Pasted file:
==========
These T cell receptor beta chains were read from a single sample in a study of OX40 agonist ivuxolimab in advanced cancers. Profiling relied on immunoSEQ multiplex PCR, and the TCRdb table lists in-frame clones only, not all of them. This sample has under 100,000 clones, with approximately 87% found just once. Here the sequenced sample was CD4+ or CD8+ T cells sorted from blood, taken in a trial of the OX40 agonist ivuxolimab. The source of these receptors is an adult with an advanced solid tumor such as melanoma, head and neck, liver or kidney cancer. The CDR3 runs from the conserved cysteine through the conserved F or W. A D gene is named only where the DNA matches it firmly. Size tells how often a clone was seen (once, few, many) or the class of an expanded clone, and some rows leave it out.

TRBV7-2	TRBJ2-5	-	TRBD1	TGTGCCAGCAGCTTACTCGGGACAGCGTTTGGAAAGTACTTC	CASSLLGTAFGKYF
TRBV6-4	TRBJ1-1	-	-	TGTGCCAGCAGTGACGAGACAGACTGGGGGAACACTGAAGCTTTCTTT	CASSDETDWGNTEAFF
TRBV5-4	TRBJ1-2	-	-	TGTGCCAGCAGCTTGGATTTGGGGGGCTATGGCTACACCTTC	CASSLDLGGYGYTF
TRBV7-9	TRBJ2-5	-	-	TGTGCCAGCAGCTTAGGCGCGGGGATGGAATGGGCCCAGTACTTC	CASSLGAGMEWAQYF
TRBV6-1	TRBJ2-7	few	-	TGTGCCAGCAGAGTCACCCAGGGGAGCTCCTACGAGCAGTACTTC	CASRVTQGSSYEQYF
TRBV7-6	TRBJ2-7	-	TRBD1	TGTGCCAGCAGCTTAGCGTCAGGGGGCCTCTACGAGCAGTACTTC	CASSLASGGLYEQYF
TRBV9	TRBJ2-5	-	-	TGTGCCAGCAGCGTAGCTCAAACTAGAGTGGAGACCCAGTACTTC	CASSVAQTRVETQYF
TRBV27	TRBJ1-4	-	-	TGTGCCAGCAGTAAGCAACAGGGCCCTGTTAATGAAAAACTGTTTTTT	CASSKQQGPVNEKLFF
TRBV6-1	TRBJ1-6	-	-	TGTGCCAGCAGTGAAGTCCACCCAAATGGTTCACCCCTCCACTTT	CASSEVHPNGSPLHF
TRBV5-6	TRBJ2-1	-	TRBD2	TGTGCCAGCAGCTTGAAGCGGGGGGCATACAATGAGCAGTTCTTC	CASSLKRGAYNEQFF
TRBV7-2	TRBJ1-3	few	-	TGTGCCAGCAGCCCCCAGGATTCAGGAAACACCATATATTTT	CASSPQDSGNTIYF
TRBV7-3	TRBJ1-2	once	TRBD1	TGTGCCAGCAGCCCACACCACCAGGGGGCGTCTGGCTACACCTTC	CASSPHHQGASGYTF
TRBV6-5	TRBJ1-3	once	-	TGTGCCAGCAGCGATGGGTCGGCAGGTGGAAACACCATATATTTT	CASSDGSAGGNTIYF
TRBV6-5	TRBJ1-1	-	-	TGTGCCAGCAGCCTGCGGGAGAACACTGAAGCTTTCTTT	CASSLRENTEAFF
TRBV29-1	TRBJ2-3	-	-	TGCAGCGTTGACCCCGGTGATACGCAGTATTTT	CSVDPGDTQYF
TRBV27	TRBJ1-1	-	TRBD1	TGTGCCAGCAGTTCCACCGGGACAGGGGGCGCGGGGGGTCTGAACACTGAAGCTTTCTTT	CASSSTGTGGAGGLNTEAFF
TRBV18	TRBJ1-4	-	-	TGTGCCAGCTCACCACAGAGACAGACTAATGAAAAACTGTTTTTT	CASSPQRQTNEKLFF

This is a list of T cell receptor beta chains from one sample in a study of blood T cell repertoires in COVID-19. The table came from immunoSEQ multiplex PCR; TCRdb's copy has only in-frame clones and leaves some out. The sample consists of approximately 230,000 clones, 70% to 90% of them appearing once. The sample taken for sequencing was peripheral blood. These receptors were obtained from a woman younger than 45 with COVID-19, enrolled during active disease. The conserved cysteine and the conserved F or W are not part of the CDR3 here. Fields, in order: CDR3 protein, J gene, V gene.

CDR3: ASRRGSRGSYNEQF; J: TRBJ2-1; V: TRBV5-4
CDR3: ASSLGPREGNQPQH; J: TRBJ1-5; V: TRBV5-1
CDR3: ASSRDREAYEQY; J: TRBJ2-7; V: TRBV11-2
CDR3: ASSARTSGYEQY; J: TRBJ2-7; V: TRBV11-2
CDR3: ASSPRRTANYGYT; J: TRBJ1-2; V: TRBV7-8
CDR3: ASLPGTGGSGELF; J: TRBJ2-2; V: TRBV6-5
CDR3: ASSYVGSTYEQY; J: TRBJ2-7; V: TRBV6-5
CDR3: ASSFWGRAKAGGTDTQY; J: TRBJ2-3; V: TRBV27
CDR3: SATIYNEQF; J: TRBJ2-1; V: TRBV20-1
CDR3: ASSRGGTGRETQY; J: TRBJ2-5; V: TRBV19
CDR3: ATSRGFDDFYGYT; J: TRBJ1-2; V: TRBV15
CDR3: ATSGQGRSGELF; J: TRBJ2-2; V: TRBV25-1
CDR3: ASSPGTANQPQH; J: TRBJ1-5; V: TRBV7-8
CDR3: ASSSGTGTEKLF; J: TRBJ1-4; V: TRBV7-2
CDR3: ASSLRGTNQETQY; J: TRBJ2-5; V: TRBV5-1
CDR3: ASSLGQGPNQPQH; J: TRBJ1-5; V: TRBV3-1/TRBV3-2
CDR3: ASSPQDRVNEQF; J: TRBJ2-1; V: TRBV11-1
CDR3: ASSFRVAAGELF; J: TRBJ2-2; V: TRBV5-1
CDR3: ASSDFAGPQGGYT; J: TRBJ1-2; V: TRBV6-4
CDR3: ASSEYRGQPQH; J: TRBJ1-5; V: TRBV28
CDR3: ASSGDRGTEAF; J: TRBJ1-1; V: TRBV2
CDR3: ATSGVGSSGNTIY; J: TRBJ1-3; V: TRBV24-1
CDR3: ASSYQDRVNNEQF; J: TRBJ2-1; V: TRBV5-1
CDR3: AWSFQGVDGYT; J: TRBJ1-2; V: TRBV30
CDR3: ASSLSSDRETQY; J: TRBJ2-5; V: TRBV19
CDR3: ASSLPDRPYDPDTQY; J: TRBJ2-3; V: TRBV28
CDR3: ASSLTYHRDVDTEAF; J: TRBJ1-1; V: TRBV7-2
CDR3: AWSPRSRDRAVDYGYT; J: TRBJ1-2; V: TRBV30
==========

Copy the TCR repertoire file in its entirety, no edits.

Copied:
These T cell receptor beta chains were read from a single sample in a study of OX40 agonist ivuxolimab in advanced cancers. Profiling relied on immunoSEQ multiplex PCR, and the TCRdb table lists in-frame clones only, not all of them. This sample has under 100,000 clones, with approximately 87% found just once. Here the sequenced sample was CD4+ or CD8+ T cells sorted from blood, taken in a trial of the OX40 agonist ivuxolimab. The source of these receptors is an adult with an advanced solid tumor such as melanoma, head and neck, liver or kidney cancer. The CDR3 runs from the conserved cysteine through the conserved F or W. A D gene is named only where the DNA matches it firmly. Size tells how often a clone was seen (once, few, many) or the class of an expanded clone, and some rows leave it out.

TRBV7-2	TRBJ2-5	-	TRBD1	TGTGCCAGCAGCTTACTCGGGACAGCGTTTGGAAAGTACTTC	CASSLLGTAFGKYF
TRBV6-4	TRBJ1-1	-	-	TGTGCCAGCAGTGACGAGACAGACTGGGGGAACACTGAAGCTTTCTTT	CASSDETDWGNTEAFF
TRBV5-4	TRBJ1-2	-	-	TGTGCCAGCAGCTTGGATTTGGGGGGCTATGGCTACACCTTC	CASSLDLGGYGYTF
TRBV7-9	TRBJ2-5	-	-	TGTGCCAGCAGCTTAGGCGCGGGGATGGAATGGGCCCAGTACTTC	CASSLGAGMEWAQYF
TRBV6-1	TRBJ2-7	few	-	TGTGCCAGCAGAGTCACCCAGGGGAGCTCCTACGAGCAGTACTTC	CASRVTQGSSYEQYF
TRBV7-6	TRBJ2-7	-	TRBD1	TGTGCCAGCAGCTTAGCGTCAGGGGGCCTCTACGAGCAGTACTTC	CASSLASGGLYEQYF
TRBV9	TRBJ2-5	-	-	TGTGCCAGCAGCGTAGCTCAAACTAGAGTGGAGACCCAGTACTTC	CASSVAQTRVETQYF
TRBV27	TRBJ1-4	-	-	TGTGCCAGCAGTAAGCAACAGGGCCCTGTTAATGAAAAACTGTTTTTT	CASSKQQGPVNEKLFF
TRBV6-1	TRBJ1-6	-	-	TGTGCCAGCAGTGAAGTCCACCCAAATGGTTCACCCCTCCACTTT	CASSEVHPNGSPLHF
TRBV5-6	TRBJ2-1	-	TRBD2	TGTGCCAGCAGCTTGAAGCGGGGGGCATACAATGAGCAGTTCTTC	CASSLKRGAYNEQFF
TRBV7-2	TRBJ1-3	few	-	TGTGCCAGCAGCCCCCAGGATTCAGGAAACACCATATATTTT	CASSPQDSGNTIYF
TRBV7-3	TRBJ1-2	once	TRBD1	TGTGCCAGCAGCCCACACCACCAGGGGGCGTCTGGCTACACCTTC	CASSPHHQGASGYTF
TRBV6-5	TRBJ1-3	once	-	TGTGCCAGCAGCGATGGGTCGGCAGGTGGAAACACCATATATTTT	CASSDGSAGGNTIYF
TRBV6-5	TRBJ1-1	-	-	TGTGCCAGCAGCCTGCGGGAGAACACTGAAGCTTTCTTT	CASSLRENTEAFF
TRBV29-1	TRBJ2-3	-	-	TGCAGCGTTGACCCCGGTGATACGCAGTATTTT	CSVDPGDTQYF
TRBV27	TRBJ1-1	-	TRBD1	TGTGCCAGCAGTTCCACCGGGACAGGGGGCGCGGGGGGTCTGAACACTGAAGCTTTCTTT	CASSSTGTGGAGGLNTEAFF
TRBV18	TRBJ1-4	-	-	TGTGCCAGCTCACCACAGAGACAGACTAATGAAAAACTGTTTTTT	CASSPQRQTNEKLFF

This is a list of T cell receptor beta chains from one sample in a study of blood T cell repertoires in COVID-19. The table came from immunoSEQ multiplex PCR; TCRdb's copy has only in-frame clones and leaves some out. The sample consists of approximately 230,000 clones, 70% to 90% of them appearing once. The sample taken for sequencing was peripheral blood. These receptors were obtained from a woman younger than 45 with COVID-19, enrolled during active disease. The conserved cysteine and the conserved F or W are not part of the CDR3 here. Fields, in order: CDR3 protein, J gene, V gene.

CDR3: ASRRGSRGSYNEQF; J: TRBJ2-1; V: TRBV5-4
CDR3: ASSLGPREGNQPQH; J: TRBJ1-5; V: TRBV5-1
CDR3: ASSRDREAYEQY; J: TRBJ2-7; V: TRBV11-2
CDR3: ASSARTSGYEQY; J: TRBJ2-7; V: TRBV11-2
CDR3: ASSPRRTANYGYT; J: TRBJ1-2; V: TRBV7-8
CDR3: ASLPGTGGSGELF; J: TRBJ2-2; V: TRBV6-5
CDR3: ASSYVGSTYEQY; J: TRBJ2-7; V: TRBV6-5
CDR3: ASSFWGRAKAGGTDTQY; J: TRBJ2-3; V: TRBV27
CDR3: SATIYNEQF; J: TRBJ2-1; V: TRBV20-1
CDR3: ASSRGGTGRETQY; J: TRBJ2-5; V: TRBV19
CDR3: ATSRGFDDFYGYT; J: TRBJ1-2; V: TRBV15
CDR3: ATSGQGRSGELF; J: TRBJ2-2; V: TRBV25-1
CDR3: ASSPGTANQPQH; J: TRBJ1-5; V: TRBV7-8
CDR3: ASSSGTGTEKLF; J: TRBJ1-4; V: TRBV7-2
CDR3: ASSLRGTNQETQY; J: TRBJ2-5; V: TRBV5-1
CDR3: ASSLGQGPNQPQH; J: TRBJ1-5; V: TRBV3-1/TRBV3-2
CDR3: ASSPQDRVNEQF; J: TRBJ2-1; V: TRBV11-1
CDR3: ASSFRVAAGELF; J: TRBJ2-2; V: TRBV5-1
CDR3: ASSDFAGPQGGYT; J: TRBJ1-2; V: TRBV6-4
CDR3: ASSEYRGQPQH; J: TRBJ1-5; V: TRBV28
CDR3: ASSGDRGTEAF; J: TRBJ1-1; V: TRBV2
CDR3: ATSGVGSSGNTIY; J: TRBJ1-3; V: TRBV24-1
CDR3: ASSYQDRVNNEQF; J: TRBJ2-1; V: TRBV5-1
CDR3: AWSFQGVDGYT; J: TRBJ1-2; V: TRBV30
CDR3: ASSLSSDRETQY; J: TRBJ2-5; V: TRBV19
CDR3: ASSLPDRPYDPDTQY; J: TRBJ2-3; V: TRBV28
CDR3: ASSLTYHRDVDTEAF; J: TRBJ1-1; V: TRBV7-2
CDR3: AWSPRSRDRAVDYGYT; J: TRBJ1-2; V: TRBV30